Dystopian science-fiction thrived during the 1970s, as filmmakers wrapped their anxieties about the state of the world into violent cinematic dreams about future: Logan's Run, Silent Running, Soylent Green, Westworld, THX 1138, Quintet, etc. The “predictions” made by these movies were typically outlandish, but rooted in an inescapable sense that something awful waited for us at the end of the path we were marching down. One of the more peculiar and intriguing films of the era is Norman Jewison's Rollerball, which plays like a futuristic fusion of gladiator movies, paranoia thrillers and sports dramas.
What is “rollerball,” exactly? It's part roller derby and part football, but more challenging and violent than either of those sports (it's not uncommon for serious injuries or even deaths to occur during a match). The teams are owned by powerful corporations, and the national anthems of various countries have been replaced by corporate anthems. We're only given fleeting glimpses of the larger world of the film, but it's clear that there's a strictly-defined caste system in place. Players are rewarded for delivering exceptional performances, but they're basically expendable and have minimal free will. The executives are the only ones with the power to make decisions.
The league's biggest star is Jonathan E (James Caan, The Godfather), who plays for Houston on behalf of the mighty Energy Corporation. Jonathan's rewards have been exceptionally lavish: he has a large country estate, a revolving door of attractive girlfriends (hand-picked by the Energy Corporation) and just about every sort of modern comfort a man could want. One day, after Jonathan leads his team to yet another big win, Energy Corporation Chairman Mr. Bartholomew (John Houseman, The Paper Chase) delivers a shocking piece of news: the company wants Jonathan to retire. It seems that Jonathan is too good for his own good: he's become a superstar, and brings glory to himself rather than bringing glory to the corporation. Plus, his success reinforces the idea of individual achievement, which is a dangerous concept to promote to the general public. Jonathan defies Mr. Bartholomew's wishes and decides to continue playing, but soon finds himself forced to navigate a wide variety of dangerous scenarios (including some rule changes that make the sport even more horrifically violent).
While the increasingly bloody (and well-staged) sports action sequences may make the film feel like a companion piece to the exploitative Death Race 2000, Rollerball is far less concerned with delivering sensationalist entertainment and far more interested in delivering some genuinely thought-provoking ideas. Between the big setpieces, the movie is quiet, mysterious and experimental, dipping into surreal, symbolic moments that feel like something out of The Prisoner (observe the scene in which a conversation between Jonathan and a friend is intercut with clips of attractive young women using a powerful laser pistol to set trees on fire). As Terry Gilliam's The Zero Theorem would do decades later, the film suggests that corporations – not governments – will be the real bureaucratic oppressors of the future. Indeed, the portrait of sports teams as nothing more advertising tools for powerful corporations feels eerily prescient: a nod to the future of AT&T Stadium and FedEx Field.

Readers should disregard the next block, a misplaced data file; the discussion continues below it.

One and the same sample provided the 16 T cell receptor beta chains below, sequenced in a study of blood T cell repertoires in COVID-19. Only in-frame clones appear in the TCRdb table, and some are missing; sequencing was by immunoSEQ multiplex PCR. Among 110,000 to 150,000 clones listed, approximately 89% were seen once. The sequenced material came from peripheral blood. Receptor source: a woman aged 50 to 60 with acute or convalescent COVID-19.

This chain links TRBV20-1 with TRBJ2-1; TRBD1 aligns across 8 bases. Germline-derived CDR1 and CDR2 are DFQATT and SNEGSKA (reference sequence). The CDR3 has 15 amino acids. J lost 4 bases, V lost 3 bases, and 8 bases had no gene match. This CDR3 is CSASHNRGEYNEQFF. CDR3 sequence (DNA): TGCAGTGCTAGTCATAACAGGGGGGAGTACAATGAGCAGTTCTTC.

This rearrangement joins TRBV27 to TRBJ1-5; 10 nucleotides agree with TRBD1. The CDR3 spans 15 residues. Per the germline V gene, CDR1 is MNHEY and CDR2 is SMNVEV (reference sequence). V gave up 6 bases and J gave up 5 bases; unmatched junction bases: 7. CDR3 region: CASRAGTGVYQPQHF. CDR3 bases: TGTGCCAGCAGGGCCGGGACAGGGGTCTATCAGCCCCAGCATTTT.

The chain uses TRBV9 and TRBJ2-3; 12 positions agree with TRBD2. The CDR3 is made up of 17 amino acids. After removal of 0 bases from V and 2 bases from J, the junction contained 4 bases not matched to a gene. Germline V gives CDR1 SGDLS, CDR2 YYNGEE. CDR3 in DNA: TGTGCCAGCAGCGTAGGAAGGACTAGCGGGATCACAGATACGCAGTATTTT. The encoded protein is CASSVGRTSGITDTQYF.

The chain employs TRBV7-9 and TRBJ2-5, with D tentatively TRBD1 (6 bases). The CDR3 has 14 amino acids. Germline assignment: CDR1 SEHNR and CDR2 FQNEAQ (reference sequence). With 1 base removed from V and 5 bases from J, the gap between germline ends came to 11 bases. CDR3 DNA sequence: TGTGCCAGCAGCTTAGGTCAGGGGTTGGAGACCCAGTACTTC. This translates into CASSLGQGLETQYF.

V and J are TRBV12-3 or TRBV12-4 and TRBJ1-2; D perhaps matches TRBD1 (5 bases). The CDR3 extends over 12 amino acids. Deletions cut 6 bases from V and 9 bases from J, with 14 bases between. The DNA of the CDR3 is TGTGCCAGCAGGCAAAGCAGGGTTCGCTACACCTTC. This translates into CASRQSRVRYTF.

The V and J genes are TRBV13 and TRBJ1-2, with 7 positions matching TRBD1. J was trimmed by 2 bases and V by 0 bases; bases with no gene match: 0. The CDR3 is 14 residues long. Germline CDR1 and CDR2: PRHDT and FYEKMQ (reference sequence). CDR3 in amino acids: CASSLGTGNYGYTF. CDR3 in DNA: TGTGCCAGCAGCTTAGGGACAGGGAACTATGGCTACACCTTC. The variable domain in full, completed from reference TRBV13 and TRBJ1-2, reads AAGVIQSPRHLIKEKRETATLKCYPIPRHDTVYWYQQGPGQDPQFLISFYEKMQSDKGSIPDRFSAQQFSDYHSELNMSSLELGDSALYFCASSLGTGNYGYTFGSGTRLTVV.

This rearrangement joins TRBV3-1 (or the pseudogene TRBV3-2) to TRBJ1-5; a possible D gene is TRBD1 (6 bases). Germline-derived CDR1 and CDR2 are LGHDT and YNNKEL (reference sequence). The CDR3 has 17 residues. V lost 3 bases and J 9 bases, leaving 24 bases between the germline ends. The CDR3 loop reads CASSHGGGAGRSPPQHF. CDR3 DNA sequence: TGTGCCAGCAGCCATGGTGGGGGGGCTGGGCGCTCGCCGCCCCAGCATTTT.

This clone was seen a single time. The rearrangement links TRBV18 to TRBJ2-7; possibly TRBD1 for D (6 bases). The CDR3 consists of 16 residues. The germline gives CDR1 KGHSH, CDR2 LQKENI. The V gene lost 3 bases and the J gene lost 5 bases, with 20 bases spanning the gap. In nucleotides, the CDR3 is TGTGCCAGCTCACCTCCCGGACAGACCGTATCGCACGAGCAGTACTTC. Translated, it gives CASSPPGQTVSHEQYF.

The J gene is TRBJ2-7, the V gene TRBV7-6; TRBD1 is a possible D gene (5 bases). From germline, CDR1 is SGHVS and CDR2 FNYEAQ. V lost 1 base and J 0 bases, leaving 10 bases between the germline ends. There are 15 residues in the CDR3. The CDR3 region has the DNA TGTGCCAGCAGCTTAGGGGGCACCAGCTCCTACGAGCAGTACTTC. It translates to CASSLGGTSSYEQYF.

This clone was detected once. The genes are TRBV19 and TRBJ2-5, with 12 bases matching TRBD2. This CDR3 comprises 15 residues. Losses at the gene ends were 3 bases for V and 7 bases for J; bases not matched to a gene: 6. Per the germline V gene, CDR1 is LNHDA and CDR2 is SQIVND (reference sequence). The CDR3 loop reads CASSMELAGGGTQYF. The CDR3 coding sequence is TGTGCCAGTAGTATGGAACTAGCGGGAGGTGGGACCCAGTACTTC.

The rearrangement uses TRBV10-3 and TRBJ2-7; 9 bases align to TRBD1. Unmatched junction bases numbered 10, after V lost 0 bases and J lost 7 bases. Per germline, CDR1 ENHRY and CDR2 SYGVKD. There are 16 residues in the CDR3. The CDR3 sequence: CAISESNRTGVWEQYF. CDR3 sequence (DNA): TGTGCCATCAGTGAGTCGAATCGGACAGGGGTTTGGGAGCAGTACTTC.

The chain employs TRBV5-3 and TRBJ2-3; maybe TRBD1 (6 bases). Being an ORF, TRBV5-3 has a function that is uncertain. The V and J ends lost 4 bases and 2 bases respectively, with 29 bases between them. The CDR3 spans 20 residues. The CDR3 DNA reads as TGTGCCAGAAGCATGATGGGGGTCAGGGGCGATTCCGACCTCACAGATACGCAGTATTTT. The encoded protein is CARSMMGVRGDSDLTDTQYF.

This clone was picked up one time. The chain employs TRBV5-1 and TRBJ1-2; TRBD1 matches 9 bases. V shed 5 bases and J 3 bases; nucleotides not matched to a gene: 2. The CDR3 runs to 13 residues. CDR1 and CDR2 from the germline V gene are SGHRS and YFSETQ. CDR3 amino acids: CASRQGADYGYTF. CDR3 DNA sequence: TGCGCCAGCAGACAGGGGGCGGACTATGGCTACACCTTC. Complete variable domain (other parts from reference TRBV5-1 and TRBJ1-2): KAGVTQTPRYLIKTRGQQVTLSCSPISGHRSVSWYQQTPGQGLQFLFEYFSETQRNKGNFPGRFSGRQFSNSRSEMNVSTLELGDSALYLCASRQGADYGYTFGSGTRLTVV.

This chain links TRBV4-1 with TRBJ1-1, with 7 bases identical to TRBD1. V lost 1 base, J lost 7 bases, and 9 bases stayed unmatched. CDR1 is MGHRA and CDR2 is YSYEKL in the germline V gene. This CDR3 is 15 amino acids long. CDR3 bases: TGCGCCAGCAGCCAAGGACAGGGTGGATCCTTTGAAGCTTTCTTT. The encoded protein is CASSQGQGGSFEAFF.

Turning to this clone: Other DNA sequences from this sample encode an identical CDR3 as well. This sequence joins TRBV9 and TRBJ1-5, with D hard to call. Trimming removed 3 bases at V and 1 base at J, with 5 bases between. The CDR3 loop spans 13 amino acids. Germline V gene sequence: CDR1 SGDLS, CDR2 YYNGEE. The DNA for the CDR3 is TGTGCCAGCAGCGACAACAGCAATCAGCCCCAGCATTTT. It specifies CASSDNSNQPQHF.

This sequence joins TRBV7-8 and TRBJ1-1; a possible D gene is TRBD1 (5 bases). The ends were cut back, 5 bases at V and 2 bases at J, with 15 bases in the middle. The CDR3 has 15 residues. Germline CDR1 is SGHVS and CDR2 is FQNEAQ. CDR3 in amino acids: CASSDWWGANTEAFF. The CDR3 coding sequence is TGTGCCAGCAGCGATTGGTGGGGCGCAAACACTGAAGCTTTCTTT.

Caan's performance is an effective portrait of quiet masculinity; a more restrained version of the sort of work Charlton Heston did in dystopian sci-fi movies of the era. Both his smile and his scowl are subtle, and there's always concern in his eyes (it never quite becomes panic, but it becomes more prominent as Jonathan realizes that he's in the middle of a sinister conspiracy). Houseman's performance is the film's best, as he offers condescending paternal encouragement that frequently shifts into something more threatening.
Jewison's direction alternates between sturdy simplicity and more visually experimental ideas. The movie isn't quite as frisky in the editing department as Jewison's The Thomas Crown Affair – it's slower and more sterile – but the way the film slips into moments of dark, dreamlike surrealism are intriguing, and Jewison's heavy use of ominous classical music brings a chilly elegance to a number of key sequences. A few subplots don't quite get the development they need (in particular, Jonathan's relationships with other people tend to feel like half-finished sketches) and the film's themes get a little muddier than they ought to, but the movie pulls you in and delivers a climax that makes a real impact. The movie's portrait of a world in which celebrity is downplayed doesn't feel much like the one we live in, but its portrait of a world in which privileged executives stoke the public's bloodlust for their own benefit seems pretty damn familiar.
Rating: ★★★ (out of four)
MPAA Rating: R
Running Time: 125 minutes
Release Year: 1975